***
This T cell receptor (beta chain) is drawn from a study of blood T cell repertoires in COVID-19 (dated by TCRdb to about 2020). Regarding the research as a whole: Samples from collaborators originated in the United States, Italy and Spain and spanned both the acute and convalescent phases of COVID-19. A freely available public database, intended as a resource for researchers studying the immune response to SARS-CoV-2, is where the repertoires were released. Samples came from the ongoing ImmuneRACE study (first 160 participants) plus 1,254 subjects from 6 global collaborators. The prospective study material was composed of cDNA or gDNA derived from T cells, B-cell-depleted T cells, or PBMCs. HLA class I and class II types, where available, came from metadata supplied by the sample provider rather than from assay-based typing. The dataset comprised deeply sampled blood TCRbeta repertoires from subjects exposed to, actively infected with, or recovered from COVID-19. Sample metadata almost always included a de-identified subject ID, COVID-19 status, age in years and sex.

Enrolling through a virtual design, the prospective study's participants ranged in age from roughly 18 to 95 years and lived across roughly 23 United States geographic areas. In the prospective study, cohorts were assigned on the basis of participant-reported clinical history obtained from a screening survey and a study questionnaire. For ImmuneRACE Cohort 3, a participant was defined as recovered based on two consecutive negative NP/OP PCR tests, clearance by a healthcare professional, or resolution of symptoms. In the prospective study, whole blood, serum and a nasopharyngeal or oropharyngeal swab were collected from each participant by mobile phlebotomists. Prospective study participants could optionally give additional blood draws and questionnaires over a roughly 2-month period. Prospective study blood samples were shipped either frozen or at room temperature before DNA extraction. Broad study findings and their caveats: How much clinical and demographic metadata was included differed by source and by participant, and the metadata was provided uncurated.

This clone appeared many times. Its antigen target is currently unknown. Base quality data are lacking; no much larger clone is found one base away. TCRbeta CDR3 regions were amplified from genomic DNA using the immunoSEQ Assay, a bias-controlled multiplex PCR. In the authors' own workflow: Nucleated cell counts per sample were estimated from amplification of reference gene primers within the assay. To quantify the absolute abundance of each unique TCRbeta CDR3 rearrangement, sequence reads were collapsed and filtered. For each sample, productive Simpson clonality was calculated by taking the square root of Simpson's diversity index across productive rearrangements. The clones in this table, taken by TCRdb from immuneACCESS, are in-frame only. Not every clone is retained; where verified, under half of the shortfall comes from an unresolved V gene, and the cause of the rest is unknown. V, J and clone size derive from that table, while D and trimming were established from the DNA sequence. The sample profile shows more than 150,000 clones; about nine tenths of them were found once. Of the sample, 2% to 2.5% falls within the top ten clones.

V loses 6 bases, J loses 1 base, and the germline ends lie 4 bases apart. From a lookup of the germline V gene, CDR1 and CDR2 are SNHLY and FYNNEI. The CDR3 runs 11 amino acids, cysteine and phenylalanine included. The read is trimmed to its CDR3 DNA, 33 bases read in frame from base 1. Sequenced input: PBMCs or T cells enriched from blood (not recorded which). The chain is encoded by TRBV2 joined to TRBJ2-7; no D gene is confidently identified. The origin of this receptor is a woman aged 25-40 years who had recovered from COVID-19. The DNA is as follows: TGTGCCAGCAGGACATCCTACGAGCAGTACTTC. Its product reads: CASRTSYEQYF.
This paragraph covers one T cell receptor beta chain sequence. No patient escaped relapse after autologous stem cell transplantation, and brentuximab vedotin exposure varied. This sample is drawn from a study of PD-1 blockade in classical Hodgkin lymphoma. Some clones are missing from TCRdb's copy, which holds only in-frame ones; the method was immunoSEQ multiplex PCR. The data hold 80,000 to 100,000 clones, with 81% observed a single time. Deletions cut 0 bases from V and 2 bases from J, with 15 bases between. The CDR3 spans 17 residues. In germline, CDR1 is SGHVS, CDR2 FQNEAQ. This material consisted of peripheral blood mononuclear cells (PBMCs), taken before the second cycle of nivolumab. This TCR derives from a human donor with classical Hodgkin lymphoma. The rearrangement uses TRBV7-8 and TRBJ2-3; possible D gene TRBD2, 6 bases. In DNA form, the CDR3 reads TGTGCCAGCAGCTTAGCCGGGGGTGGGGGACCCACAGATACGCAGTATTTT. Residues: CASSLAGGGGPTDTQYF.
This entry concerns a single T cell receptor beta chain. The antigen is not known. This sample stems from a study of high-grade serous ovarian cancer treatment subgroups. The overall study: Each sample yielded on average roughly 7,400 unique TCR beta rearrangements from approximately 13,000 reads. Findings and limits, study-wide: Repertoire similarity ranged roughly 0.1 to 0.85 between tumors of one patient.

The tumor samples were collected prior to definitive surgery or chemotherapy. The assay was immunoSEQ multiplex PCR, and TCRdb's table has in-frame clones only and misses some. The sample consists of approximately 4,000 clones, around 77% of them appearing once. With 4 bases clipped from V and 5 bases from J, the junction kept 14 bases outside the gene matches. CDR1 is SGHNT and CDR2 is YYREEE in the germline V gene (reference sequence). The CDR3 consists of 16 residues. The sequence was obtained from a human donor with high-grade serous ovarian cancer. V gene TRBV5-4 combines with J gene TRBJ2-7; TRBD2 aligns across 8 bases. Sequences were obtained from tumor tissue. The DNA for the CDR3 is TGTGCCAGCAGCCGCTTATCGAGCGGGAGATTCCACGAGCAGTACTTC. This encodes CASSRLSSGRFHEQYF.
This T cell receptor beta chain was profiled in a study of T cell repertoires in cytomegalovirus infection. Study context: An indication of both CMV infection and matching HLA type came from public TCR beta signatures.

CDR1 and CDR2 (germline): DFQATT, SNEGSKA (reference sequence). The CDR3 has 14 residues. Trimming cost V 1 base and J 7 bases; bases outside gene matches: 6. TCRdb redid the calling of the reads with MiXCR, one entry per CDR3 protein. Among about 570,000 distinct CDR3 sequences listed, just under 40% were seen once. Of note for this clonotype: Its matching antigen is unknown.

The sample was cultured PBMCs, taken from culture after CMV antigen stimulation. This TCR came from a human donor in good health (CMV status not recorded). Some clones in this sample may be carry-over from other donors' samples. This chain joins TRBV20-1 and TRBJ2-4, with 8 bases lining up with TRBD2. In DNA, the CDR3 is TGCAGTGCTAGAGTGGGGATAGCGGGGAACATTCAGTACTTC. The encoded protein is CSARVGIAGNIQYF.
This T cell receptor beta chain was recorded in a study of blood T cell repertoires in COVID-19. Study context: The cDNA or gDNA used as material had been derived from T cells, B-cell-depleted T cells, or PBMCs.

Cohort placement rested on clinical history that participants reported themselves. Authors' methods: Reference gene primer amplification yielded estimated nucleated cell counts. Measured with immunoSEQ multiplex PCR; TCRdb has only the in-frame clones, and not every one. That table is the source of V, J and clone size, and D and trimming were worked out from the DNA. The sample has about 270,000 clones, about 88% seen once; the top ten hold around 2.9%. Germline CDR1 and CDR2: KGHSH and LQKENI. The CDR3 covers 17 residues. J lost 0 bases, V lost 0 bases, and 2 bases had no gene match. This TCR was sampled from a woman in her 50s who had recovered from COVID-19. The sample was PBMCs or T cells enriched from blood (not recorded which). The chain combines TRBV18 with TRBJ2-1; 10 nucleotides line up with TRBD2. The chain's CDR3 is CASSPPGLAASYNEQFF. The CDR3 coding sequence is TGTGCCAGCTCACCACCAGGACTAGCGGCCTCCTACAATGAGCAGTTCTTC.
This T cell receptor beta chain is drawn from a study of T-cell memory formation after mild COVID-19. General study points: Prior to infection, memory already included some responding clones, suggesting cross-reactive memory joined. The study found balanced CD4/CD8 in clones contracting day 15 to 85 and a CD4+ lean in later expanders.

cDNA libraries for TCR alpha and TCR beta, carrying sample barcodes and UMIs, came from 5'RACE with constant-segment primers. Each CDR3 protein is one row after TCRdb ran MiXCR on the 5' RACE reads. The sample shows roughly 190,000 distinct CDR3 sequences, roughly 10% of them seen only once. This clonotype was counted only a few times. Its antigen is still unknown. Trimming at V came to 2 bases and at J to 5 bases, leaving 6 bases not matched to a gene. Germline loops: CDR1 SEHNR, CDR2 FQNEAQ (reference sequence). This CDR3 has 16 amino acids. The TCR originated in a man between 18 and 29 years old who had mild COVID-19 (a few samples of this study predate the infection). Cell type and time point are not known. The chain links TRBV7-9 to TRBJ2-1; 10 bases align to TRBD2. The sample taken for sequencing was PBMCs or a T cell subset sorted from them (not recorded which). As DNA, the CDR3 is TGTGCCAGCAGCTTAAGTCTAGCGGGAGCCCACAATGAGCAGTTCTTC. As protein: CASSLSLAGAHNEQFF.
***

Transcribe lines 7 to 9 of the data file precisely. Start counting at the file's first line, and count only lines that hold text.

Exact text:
The tumor samples were collected prior to definitive surgery or chemotherapy. The assay was immunoSEQ multiplex PCR, and TCRdb's table has in-frame clones only and misses some. The sample consists of approximately 4,000 clones, around 77% of them appearing once. With 4 bases clipped from V and 5 bases from J, the junction kept 14 bases outside the gene matches. CDR1 is SGHNT and CDR2 is YYREEE in the germline V gene (reference sequence). The CDR3 consists of 16 residues. The sequence was obtained from a human donor with high-grade serous ovarian cancer. V gene TRBV5-4 combines with J gene TRBJ2-7; TRBD2 aligns across 8 bases. Sequences were obtained from tumor tissue. The DNA for the CDR3 is TGTGCCAGCAGCCGCTTATCGAGCGGGAGATTCCACGAGCAGTACTTC. This encodes CASSRLSSGRFHEQYF.
This T cell receptor beta chain was profiled in a study of T cell repertoires in cytomegalovirus infection. Study context: An indication of both CMV infection and matching HLA type came from public TCR beta signatures.

CDR1 and CDR2 (germline): DFQATT, SNEGSKA (reference sequence). The CDR3 has 14 residues. Trimming cost V 1 base and J 7 bases; bases outside gene matches: 6. TCRdb redid the calling of the reads with MiXCR, one entry per CDR3 protein. Among about 570,000 distinct CDR3 sequences listed, just under 40% were seen once. Of note for this clonotype: Its matching antigen is unknown.